So the phrase has really lost any meaning it might once have carried.It's difficult to overcome something like this:

Even so, I think it reaches a new nadir in the usage I observed today on the back of a DHL van:

Leaving aside the redundant inverted commas, how, exactly, is one supposed to drive with respect? Perhaps the courier could doff his DHL cap every time someone overtook. Or seek out funeral processions to drive slowly behind. I don't know - and like all these "how's my driving?"-type notices, it's inconceivable that anyone would ever actually phone the number. Although now, I'm tempted. "Your courier didn't show me no respect. I'm gonna make him an offer he can't refuse." And hang up... Pity there's only an email address.

Sunday, October 12, 2014

Maxine Peake's Hamlet at the Royal Exchange

Man and boy, I've seen a lot of Hamlets, and I've taught the play more times than I can remember. So I know it very well, probably as well as I know any work of art. What to expect then, from Maxine Peake's Hamlet, given at the Royal Exchange this autumn? That la Peake is a consummate actor with range and depth is a given. But could she scale this Everest of a part, especially playing against her gender in an over-three-hour largely uncut version of the text? Of course she could.

This production boldly offers two and a bit hours of intense action before the interval. As we wandered out, a little dazed, for a breather, I was thinking that this was easily the most gripping Hamlet  I had ever seen, and then realised that, actually, this was the most gripping piece of theatre I had ever seen, full stop. Peake is magnificent from her first encounter with the ghost to "the rest is silence." The energy and the intensity never let up for a moment, and, surrounded by a talented cast, Peake made you forget that she was a woman almost from the moment she appeared, in a Mao suit and a white shirt that remained her costume throughout.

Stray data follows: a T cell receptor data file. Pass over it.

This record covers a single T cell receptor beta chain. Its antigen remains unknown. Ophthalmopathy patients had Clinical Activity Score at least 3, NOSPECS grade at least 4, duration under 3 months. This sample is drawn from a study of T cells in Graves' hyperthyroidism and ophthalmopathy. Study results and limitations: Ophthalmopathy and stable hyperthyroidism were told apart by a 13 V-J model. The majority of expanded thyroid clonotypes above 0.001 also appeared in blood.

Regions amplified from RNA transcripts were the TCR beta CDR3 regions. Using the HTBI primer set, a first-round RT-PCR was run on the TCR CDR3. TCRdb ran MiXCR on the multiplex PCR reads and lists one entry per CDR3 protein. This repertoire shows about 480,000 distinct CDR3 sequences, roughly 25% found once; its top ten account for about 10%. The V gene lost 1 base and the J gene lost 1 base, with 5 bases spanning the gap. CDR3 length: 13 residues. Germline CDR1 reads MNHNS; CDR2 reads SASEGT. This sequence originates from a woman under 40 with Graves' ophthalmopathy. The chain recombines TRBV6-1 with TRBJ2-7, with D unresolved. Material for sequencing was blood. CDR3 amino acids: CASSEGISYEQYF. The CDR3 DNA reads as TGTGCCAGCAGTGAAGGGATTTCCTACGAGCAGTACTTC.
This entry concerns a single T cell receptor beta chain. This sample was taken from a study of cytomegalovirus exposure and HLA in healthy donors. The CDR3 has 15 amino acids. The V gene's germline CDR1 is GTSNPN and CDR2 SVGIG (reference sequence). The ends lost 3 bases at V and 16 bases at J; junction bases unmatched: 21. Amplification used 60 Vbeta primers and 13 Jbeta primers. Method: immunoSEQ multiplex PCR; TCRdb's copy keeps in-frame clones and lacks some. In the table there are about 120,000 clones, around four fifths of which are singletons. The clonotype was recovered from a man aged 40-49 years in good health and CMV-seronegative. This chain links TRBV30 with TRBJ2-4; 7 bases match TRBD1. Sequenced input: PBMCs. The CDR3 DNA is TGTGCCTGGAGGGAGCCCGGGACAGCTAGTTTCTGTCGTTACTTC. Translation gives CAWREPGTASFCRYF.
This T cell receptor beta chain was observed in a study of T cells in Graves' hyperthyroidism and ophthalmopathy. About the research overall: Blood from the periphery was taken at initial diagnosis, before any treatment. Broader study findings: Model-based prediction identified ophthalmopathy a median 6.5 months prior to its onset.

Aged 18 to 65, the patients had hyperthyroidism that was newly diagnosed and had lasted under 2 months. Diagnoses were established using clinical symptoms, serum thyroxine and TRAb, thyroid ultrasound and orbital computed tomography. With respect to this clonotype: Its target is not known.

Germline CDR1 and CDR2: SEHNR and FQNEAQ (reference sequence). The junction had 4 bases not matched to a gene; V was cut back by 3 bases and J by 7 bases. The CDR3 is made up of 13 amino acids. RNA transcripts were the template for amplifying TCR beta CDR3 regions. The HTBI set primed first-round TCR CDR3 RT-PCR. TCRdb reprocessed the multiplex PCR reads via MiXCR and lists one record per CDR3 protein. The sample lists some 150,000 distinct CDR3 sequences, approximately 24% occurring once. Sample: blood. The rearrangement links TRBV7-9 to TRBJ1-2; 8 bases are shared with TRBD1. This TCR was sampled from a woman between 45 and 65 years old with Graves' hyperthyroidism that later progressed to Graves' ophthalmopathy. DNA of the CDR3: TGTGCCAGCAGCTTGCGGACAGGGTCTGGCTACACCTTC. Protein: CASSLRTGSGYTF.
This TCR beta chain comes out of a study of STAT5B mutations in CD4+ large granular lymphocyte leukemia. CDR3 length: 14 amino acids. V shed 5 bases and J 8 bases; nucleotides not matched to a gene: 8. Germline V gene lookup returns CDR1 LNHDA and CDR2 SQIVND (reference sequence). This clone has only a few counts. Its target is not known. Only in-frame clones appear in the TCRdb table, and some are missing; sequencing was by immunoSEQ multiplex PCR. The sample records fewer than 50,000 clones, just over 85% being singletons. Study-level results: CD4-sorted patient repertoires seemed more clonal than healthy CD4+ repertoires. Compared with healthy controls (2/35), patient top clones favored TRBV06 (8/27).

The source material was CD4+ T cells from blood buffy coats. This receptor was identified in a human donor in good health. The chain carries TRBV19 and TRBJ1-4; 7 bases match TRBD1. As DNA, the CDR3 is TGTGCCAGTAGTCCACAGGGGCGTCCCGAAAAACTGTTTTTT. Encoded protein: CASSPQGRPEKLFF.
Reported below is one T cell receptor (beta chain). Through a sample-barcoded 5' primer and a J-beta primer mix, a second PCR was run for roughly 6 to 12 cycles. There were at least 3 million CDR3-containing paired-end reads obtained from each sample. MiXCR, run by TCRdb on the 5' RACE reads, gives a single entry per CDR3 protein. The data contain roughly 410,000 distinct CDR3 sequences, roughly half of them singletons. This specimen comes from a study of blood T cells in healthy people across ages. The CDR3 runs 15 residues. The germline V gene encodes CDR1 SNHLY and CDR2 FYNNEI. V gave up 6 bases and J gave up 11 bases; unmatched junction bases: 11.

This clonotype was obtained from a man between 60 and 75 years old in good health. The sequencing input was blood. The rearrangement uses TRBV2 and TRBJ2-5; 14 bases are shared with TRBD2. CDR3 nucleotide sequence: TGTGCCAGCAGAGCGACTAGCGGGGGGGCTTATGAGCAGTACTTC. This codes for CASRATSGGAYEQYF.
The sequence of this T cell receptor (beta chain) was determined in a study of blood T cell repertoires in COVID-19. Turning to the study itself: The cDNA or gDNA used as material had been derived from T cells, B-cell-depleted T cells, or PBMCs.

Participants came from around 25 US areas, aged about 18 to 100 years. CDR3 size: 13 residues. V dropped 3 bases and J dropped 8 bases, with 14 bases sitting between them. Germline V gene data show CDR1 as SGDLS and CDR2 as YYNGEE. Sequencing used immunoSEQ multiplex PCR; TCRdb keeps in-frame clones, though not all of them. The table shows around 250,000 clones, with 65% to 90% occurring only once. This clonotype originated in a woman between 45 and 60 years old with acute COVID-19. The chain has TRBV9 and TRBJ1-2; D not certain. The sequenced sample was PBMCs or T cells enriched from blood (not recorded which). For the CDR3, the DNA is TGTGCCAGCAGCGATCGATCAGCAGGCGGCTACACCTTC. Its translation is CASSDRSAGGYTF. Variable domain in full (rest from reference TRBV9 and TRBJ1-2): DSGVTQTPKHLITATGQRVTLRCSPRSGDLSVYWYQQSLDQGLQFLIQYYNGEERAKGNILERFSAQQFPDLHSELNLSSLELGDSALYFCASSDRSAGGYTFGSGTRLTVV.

The production, as does every play at the Exchange, made the most of that extraordinary theatrical space. The intimacy of the Exchange was very much to the advantage of this version of the play, in which the personal anguish of Hamlet and the other characters touched by the domino effect of Claudius's treachery, was the central, relentless, focus. The Fortinbras political plot was jettisoned, leaving the end of the duel scene as the final moment, and bringing to a close the intense examination of guilt and innocence, action and inaction, morality and corruption.

The production is in modern dress - the watchmen at the beginning are in hi-vis jackets and carry torches. Claudius is in a business suit, and Horatio looks like a philosophy lecturer. Rosencrantz and Guildenstern are punks, all ripped tee-shirts, tattoos and piercings. The casting of the central role is not the only gender change: Polonius becomes Polonia, Guildenstern (or is it Rosencrantz?) is a woman and the Player King is played brilliantly by Claire Benedict, who is also Marcella, not Marcello. It's a tribute to the power of the production that none of this detracts from the impact of the play at all. The decision to use most of Shakespeare's text means that Hamlet's growing frustration at his own indecision is fully explored, and this ratchets up the intensity to almost unbearable levels. Peake handles the soliloquies well, without any of the anxiety that such well-known speeches might be expected to engender, breathing new life into "Oh that this too solid flesh would melt" and indeed "To be or not to be."

The supporting cast are almost uniformly excellent. John Shrapnel's Claudius conveys the "smiling, damned villain" perfectly. He is the reasonable, decent, CEO of the state on the surface, smiling on all, and only revealing his vulnerability in the prayer scene. He also plays, in a bold move, the Ghost - well, they are brothers - and distinguishes Hamlet senior from Claudius subtly. Thomas Arnold, who has a look of the young Ken Branagh, played Horatio sensitively, and spoke very clearly, a trait not entirely achieved by Katie West's Ophelia, whose words were sometimes garbled as the madness took hold. But Maxine was the cynosure of all eyes as she dominated the stage in a bravura display of energy and intensity, the like of which I have never seen. Brava!